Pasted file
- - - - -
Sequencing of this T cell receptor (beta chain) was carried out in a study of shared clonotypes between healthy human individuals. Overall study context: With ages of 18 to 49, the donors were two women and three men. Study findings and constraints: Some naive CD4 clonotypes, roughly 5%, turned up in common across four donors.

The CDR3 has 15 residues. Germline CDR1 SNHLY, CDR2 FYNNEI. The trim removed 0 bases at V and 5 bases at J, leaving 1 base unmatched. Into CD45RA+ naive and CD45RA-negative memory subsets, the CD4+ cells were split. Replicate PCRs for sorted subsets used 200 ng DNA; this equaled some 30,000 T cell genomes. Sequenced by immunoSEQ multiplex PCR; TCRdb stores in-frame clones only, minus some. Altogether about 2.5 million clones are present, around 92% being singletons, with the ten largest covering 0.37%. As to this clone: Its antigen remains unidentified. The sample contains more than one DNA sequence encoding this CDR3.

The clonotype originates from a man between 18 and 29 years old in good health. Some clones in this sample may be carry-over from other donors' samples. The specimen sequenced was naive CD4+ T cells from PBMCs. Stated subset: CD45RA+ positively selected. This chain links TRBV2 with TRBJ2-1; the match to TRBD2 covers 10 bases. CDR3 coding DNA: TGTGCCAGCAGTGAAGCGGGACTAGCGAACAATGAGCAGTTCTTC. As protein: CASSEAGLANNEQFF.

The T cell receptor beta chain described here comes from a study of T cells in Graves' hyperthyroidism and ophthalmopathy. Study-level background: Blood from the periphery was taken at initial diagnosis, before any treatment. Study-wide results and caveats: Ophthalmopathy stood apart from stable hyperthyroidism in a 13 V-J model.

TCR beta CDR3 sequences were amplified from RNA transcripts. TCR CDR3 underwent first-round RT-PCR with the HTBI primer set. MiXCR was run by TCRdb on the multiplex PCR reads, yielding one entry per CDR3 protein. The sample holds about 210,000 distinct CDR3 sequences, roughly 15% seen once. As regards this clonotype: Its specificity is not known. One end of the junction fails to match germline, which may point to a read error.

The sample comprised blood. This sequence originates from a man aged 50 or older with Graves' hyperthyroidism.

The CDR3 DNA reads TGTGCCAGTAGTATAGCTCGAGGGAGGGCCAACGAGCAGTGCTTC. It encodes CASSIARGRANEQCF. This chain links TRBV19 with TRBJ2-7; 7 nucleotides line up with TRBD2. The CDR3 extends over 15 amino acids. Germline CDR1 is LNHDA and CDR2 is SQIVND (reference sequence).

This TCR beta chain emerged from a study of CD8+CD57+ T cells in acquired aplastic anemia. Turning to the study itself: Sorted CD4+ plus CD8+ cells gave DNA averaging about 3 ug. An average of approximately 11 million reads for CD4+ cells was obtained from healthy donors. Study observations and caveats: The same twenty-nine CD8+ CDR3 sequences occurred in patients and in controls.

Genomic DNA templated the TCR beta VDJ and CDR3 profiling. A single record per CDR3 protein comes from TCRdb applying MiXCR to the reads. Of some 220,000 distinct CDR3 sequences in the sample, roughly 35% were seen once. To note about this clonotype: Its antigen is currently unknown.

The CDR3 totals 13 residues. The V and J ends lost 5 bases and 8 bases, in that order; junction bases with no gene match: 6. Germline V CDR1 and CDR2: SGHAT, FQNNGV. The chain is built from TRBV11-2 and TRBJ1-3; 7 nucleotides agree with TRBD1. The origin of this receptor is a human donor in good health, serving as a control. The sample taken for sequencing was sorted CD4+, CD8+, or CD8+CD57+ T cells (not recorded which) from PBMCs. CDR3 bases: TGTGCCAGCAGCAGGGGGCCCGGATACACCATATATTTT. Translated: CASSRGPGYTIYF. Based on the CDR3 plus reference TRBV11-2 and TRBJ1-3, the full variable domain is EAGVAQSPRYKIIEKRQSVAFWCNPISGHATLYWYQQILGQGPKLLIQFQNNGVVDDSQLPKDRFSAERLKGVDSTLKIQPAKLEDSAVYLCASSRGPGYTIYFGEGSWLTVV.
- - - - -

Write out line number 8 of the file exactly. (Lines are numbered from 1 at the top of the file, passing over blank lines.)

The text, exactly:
This TCR beta chain emerged from a study of CD8+CD57+ T cells in acquired aplastic anemia. Turning to the study itself: Sorted CD4+ plus CD8+ cells gave DNA averaging about 3 ug. An average of approximately 11 million reads for CD4+ cells was obtained from healthy donors. Study observations and caveats: The same twenty-nine CD8+ CDR3 sequences occurred in patients and in controls.